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4.2 out of 5 stars
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4.2 out of 5 stars
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on 10 September 2009
Before seeing this, I had already pigeon-holed this as the typical rom-com concept that's been flogged to death of late. Salvation I thought, may come in it's indie-like feel having seen a trailer. After going to 'keep the peace' with my girlfriend, I've come away very pleasently surprised.
The basic plotline of 'boy meets girl' may start the film, but a short way into it's running time, it's apparent this is going somewhere different.
The film's structure is all over the place chronologically. It's timeline moves back and forth with fevered intensity, but works all the better for it(Helpfully, for those not paying attention, each of the 500 days in question is numbered onscreen).
Refreshingly, much of the standard material normally seen in this sort of fare is missing.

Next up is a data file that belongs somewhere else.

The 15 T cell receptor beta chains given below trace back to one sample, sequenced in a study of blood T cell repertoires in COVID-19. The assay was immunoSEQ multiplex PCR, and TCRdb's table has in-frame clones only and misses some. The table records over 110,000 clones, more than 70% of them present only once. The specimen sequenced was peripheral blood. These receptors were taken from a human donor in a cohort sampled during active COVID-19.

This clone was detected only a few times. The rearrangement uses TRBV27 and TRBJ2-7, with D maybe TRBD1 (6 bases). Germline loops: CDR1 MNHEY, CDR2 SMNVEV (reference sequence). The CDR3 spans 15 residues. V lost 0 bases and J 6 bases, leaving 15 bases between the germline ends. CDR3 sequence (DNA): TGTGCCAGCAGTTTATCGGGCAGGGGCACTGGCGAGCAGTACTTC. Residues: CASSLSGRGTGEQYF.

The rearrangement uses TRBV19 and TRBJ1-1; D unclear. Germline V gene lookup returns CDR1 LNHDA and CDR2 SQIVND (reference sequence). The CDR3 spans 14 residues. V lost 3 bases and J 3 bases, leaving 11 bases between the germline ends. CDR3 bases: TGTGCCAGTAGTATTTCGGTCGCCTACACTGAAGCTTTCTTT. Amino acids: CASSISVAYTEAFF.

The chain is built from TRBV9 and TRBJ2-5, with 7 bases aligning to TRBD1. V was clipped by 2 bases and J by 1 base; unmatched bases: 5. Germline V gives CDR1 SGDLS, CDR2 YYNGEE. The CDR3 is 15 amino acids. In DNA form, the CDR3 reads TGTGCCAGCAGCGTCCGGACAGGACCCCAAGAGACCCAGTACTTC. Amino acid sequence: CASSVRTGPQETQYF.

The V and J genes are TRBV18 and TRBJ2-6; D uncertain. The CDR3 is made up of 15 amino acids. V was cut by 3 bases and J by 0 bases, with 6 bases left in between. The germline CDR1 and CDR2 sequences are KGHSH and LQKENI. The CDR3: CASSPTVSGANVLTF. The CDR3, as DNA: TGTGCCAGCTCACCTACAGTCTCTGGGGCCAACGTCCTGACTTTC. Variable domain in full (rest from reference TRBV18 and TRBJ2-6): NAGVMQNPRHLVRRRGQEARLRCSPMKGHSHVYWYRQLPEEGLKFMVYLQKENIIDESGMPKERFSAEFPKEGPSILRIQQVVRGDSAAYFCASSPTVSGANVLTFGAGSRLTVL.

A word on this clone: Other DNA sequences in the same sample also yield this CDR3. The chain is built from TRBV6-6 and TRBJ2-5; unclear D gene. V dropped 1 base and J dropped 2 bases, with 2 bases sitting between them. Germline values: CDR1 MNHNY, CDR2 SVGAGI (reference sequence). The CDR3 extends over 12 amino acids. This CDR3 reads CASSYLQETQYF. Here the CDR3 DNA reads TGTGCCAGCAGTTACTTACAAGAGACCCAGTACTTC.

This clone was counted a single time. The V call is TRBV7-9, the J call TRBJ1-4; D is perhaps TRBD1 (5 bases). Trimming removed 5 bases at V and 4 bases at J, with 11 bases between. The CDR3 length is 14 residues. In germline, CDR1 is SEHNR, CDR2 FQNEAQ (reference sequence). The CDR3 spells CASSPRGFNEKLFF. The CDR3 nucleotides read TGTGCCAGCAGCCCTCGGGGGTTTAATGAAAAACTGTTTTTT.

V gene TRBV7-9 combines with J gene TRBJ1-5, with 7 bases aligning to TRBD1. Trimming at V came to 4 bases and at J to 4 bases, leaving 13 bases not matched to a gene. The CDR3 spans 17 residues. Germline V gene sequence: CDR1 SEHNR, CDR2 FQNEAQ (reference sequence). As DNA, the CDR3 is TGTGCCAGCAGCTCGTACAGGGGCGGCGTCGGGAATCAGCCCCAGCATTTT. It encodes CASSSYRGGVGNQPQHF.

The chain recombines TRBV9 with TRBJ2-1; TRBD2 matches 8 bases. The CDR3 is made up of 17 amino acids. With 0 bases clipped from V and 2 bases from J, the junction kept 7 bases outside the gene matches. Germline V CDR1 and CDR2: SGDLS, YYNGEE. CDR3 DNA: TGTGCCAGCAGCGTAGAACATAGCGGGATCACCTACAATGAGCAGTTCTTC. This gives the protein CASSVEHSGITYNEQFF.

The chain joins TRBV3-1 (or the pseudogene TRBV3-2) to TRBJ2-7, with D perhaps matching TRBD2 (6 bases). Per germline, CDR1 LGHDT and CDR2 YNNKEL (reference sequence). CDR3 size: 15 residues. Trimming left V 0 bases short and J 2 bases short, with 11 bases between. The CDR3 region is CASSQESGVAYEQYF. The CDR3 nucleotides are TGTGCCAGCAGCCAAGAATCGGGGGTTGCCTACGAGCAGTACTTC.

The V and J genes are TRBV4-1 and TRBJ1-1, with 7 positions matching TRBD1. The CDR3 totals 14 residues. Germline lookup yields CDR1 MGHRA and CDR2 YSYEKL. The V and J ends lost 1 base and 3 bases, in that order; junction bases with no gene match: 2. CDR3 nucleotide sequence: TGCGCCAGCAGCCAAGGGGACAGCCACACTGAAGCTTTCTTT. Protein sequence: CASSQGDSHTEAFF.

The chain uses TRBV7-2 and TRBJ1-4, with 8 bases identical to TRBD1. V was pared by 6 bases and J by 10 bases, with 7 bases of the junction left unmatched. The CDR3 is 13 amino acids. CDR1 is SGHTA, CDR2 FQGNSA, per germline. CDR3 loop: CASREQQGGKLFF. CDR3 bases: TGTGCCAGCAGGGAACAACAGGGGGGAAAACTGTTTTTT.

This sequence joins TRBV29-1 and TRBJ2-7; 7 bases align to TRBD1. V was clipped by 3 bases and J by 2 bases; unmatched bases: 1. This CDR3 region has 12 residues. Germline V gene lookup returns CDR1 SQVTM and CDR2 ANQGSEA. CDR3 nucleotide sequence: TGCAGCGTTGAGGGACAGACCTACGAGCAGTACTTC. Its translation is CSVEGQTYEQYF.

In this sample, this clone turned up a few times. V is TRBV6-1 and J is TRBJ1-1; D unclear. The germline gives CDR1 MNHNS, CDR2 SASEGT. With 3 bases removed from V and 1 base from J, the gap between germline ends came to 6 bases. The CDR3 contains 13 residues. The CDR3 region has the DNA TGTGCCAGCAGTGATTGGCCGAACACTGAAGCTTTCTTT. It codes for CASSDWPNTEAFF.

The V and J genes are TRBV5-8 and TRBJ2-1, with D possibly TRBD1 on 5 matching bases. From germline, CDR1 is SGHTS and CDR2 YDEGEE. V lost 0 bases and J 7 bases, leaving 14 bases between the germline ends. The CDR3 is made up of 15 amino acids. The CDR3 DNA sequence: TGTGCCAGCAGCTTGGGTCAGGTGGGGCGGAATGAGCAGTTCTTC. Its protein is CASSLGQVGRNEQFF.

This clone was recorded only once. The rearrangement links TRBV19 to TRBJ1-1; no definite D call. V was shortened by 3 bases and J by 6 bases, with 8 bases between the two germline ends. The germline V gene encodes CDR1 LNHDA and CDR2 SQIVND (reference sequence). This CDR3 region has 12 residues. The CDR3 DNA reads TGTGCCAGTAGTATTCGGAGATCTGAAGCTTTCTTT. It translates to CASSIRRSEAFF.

Both leads are hugely appealing and likable, displaying believable chemistry together when scenes call for it.
The director, and the two screenwriters are male, which I found lent the Joseph Gordon Levitt's Tom the more sympathetic edge. Zooey Deschanel's title character Summer however, comes across as a representation of every woman man has failed to truely understand. Anyone who is a fan of author Mike Gayle, will find similarities of his work here.
For a film such as it is, the overall tone is decidedly pro male and ever so slightly dark, but don't let that put you ladies off. There are some nice moments of light comedy, and the 'morning after' scene is superb. Another, demonstrating a key moment with both 'expectation' and 'reality' using a splitscreen is particularly poignant. And somewhere buried in the material, yes, there is ultimately romance as well.
The soundtrack is excellent and subtley used, making a marked change from the likes of One Republic being blasted out.
I saw this in a screen packed with about 80% women, most of which seemed to to leave smiling, having enjoyed it immensely. Despite my initial protestations, I'm not ashamed to say it had the same affect on me.
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on 12 February 2010
This is not a love story. This is a story about love.